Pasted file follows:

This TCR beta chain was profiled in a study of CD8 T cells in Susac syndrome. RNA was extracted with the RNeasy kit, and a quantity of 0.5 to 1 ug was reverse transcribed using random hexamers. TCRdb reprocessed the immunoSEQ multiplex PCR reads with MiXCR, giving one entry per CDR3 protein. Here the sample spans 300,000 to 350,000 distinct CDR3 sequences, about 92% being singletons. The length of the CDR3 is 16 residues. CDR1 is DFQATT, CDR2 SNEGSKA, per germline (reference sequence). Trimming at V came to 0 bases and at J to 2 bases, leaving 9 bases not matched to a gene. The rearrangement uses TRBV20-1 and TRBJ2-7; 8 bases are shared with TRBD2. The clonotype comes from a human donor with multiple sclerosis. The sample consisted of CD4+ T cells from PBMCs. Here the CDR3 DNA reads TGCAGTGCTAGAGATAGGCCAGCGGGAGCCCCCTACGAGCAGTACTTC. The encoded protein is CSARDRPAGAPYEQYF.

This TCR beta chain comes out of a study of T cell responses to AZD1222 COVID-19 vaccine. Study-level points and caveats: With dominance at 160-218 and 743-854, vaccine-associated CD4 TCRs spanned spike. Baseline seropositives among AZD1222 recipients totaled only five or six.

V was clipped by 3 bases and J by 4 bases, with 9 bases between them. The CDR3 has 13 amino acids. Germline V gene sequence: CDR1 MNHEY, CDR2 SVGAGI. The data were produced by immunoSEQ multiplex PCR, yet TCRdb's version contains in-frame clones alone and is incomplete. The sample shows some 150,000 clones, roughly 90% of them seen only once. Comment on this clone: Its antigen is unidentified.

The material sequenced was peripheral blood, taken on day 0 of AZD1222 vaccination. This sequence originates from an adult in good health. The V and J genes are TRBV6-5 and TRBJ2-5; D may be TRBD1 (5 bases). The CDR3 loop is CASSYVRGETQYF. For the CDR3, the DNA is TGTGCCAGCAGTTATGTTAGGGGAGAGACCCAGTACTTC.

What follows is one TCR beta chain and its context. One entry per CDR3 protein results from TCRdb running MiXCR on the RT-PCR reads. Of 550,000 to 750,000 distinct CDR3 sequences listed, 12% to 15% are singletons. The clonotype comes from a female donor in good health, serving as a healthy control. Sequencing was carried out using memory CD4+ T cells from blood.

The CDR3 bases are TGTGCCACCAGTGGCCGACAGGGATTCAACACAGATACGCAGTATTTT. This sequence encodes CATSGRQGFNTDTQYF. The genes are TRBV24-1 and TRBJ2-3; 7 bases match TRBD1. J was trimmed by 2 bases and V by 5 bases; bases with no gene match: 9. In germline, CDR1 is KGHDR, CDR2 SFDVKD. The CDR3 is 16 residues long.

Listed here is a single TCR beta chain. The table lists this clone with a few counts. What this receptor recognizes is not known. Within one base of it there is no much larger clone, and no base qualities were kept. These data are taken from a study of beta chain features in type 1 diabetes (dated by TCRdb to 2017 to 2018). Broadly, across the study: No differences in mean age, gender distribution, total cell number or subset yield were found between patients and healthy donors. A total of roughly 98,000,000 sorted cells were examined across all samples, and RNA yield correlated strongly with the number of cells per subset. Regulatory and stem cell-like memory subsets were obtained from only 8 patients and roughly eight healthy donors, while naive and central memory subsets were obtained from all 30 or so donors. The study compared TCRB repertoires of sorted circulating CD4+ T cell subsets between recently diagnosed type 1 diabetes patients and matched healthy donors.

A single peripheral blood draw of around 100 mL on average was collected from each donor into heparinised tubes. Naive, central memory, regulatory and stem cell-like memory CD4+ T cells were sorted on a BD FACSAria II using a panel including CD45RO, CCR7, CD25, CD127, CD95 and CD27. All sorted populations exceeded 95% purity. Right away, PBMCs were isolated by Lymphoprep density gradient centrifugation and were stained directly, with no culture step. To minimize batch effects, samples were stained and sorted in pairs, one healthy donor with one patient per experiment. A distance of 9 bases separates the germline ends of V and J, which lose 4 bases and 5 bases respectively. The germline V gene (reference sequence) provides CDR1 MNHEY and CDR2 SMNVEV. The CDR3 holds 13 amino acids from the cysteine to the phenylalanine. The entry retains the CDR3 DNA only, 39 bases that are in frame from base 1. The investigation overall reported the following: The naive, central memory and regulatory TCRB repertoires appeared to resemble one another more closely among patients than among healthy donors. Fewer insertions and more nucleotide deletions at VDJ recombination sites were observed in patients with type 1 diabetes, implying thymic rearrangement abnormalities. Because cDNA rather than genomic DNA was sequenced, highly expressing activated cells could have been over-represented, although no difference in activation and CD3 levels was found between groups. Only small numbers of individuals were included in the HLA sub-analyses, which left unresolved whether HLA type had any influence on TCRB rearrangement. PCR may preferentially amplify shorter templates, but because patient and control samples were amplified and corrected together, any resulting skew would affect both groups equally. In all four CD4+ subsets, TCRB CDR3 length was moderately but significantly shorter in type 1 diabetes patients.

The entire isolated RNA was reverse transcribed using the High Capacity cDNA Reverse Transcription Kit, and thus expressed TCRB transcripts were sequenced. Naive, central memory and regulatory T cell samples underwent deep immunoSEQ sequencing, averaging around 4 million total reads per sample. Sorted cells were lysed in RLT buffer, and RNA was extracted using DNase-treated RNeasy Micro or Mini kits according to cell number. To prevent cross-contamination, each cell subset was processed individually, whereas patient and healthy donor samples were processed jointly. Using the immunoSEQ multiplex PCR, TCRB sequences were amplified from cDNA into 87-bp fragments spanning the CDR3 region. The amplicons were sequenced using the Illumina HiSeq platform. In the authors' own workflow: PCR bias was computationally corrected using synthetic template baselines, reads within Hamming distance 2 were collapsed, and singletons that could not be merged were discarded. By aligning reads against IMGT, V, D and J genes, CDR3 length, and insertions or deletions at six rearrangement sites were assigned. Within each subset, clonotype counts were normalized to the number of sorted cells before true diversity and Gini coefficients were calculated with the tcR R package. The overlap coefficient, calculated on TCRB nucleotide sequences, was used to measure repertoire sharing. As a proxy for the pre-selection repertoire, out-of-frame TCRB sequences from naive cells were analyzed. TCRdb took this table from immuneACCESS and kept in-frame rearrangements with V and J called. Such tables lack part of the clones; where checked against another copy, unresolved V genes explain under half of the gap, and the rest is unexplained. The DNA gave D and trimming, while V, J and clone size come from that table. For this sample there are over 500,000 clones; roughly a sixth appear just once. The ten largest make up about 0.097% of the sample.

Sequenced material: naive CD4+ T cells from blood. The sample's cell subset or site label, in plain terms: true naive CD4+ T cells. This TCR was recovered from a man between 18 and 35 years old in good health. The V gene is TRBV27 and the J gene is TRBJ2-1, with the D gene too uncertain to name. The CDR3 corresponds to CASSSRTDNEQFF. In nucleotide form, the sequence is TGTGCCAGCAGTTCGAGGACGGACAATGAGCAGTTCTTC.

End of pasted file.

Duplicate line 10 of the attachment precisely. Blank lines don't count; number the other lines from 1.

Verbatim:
Sequenced material: naive CD4+ T cells from blood. The sample's cell subset or site label, in plain terms: true naive CD4+ T cells. This TCR was recovered from a man between 18 and 35 years old in good health. The V gene is TRBV27 and the J gene is TRBJ2-1, with the D gene too uncertain to name. The CDR3 corresponds to CASSSRTDNEQFF. In nucleotide form, the sequence is TGTGCCAGCAGTTCGAGGACGGACAATGAGCAGTTCTTC.